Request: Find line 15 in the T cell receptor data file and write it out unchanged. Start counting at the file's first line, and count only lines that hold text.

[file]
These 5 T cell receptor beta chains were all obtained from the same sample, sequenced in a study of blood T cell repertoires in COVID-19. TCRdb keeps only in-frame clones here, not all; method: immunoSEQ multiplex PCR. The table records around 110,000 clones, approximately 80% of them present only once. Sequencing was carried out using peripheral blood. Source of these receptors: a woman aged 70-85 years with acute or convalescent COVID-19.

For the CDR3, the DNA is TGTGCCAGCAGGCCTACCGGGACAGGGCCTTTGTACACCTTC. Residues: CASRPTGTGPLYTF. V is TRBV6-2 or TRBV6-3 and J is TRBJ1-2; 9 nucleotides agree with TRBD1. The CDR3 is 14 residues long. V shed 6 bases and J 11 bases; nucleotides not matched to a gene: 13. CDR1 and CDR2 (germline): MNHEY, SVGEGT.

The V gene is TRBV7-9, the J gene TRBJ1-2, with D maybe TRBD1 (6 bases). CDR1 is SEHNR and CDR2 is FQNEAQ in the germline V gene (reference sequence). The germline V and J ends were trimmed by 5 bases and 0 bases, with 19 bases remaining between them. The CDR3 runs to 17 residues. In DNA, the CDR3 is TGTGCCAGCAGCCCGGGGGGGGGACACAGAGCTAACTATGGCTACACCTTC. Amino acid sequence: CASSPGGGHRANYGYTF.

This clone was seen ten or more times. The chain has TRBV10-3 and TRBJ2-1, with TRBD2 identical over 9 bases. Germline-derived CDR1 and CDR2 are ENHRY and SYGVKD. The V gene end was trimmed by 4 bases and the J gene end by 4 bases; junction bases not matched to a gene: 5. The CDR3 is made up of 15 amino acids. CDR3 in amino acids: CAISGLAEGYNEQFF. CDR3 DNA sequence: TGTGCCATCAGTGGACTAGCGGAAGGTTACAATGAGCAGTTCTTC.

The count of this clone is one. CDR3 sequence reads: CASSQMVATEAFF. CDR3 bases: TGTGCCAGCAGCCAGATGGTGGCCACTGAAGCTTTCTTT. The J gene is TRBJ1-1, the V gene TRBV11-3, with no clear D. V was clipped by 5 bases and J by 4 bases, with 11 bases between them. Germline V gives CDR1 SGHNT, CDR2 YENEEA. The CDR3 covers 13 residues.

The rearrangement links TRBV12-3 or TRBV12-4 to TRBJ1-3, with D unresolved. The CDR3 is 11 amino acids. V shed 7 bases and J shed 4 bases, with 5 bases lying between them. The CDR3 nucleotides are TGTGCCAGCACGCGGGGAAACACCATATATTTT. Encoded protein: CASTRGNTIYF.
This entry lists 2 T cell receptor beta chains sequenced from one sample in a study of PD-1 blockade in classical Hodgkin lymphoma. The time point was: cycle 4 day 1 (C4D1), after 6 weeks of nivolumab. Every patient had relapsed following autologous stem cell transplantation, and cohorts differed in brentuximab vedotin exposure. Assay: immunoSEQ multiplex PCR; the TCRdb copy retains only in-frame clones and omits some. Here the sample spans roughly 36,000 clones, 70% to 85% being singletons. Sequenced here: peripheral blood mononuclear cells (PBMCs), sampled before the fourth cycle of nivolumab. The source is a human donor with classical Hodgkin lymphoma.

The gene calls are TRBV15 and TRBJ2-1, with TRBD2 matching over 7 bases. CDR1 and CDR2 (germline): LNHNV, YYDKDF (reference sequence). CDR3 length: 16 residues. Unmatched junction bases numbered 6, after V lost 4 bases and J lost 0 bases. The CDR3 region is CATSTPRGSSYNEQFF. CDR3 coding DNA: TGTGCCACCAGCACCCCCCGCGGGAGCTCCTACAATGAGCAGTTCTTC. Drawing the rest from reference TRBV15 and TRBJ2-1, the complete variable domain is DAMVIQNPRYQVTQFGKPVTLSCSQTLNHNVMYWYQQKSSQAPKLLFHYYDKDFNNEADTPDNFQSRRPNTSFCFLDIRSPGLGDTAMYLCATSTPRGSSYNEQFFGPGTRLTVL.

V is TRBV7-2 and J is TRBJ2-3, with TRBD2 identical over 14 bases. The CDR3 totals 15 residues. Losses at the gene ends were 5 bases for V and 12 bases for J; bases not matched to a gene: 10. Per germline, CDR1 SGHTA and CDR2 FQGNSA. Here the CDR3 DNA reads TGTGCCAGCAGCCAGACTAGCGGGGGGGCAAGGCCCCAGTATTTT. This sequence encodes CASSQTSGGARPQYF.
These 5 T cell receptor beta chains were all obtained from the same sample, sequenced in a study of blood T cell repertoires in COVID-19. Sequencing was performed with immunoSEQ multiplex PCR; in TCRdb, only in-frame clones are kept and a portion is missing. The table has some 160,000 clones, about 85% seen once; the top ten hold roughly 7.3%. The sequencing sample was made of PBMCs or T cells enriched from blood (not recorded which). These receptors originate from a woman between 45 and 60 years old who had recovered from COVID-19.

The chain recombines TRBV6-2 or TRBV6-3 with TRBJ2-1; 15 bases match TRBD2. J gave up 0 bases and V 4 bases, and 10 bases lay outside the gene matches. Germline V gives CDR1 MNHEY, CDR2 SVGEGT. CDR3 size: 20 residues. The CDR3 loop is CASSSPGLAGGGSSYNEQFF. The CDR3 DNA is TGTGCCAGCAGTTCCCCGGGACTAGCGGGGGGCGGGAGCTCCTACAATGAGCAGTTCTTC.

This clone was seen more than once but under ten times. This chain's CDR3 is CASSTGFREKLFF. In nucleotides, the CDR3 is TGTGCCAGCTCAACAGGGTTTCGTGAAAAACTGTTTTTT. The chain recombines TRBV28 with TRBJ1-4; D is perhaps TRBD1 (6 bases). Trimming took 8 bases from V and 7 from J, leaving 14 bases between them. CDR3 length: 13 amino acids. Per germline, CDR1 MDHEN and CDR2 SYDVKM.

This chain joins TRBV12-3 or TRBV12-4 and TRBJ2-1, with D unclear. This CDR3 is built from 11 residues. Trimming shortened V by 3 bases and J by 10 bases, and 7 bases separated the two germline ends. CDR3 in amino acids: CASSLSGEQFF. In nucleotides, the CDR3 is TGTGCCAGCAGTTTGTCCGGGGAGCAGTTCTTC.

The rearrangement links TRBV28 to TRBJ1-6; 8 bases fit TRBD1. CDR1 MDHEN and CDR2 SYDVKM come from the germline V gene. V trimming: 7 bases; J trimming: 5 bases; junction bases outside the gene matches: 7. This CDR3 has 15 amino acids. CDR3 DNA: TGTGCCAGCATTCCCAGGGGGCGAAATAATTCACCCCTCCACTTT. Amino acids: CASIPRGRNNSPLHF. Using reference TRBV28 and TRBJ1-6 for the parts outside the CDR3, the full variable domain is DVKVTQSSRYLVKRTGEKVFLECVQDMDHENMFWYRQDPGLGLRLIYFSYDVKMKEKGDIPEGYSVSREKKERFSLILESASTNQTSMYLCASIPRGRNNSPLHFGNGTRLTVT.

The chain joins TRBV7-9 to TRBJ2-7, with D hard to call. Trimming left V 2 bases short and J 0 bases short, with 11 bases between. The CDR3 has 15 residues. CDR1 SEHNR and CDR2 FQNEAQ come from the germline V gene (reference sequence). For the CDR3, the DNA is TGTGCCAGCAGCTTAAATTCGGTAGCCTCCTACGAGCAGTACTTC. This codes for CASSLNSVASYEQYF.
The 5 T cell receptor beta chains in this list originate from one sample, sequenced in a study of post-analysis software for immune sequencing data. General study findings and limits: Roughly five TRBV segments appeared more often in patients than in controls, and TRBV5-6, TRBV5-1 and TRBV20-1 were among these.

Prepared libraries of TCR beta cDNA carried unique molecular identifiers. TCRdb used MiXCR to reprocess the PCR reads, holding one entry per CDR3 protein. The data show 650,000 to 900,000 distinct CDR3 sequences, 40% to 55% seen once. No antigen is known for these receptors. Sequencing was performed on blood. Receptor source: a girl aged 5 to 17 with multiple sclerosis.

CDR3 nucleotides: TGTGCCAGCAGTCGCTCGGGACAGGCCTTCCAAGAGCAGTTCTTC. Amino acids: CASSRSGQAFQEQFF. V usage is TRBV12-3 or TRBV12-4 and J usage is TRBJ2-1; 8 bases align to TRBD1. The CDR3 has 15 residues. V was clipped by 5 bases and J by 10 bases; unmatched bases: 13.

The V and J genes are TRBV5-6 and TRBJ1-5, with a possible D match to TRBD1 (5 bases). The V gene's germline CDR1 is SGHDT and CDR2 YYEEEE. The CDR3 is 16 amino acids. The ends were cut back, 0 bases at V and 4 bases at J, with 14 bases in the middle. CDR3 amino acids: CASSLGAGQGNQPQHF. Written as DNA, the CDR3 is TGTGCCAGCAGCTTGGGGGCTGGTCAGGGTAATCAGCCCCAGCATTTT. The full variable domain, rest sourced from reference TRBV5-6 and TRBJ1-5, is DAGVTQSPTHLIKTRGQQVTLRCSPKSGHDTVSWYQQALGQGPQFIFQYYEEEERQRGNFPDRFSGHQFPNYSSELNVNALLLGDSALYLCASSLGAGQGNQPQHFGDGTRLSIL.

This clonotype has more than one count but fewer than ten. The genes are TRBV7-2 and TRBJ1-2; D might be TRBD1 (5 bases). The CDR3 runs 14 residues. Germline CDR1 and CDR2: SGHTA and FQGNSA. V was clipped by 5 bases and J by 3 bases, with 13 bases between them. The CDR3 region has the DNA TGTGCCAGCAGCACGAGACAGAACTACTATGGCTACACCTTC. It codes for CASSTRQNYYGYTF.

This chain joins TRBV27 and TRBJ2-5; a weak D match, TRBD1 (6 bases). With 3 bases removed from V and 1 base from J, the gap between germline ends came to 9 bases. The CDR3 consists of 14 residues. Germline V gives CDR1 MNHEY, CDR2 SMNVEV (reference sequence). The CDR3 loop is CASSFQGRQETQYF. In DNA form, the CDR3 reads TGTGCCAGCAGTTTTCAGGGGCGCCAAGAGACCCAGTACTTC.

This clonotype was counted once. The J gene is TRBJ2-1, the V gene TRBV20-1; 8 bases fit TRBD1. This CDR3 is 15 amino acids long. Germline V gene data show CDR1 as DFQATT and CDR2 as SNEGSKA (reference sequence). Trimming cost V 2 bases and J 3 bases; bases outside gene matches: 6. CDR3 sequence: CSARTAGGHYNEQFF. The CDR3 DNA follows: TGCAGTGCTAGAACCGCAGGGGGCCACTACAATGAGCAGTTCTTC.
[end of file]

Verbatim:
The chain joins TRBV7-9 to TRBJ2-7, with D hard to call. Trimming left V 2 bases short and J 0 bases short, with 11 bases between. The CDR3 has 15 residues. CDR1 SEHNR and CDR2 FQNEAQ come from the germline V gene (reference sequence). For the CDR3, the DNA is TGTGCCAGCAGCTTAAATTCGGTAGCCTCCTACGAGCAGTACTTC. This codes for CASSLNSVASYEQYF.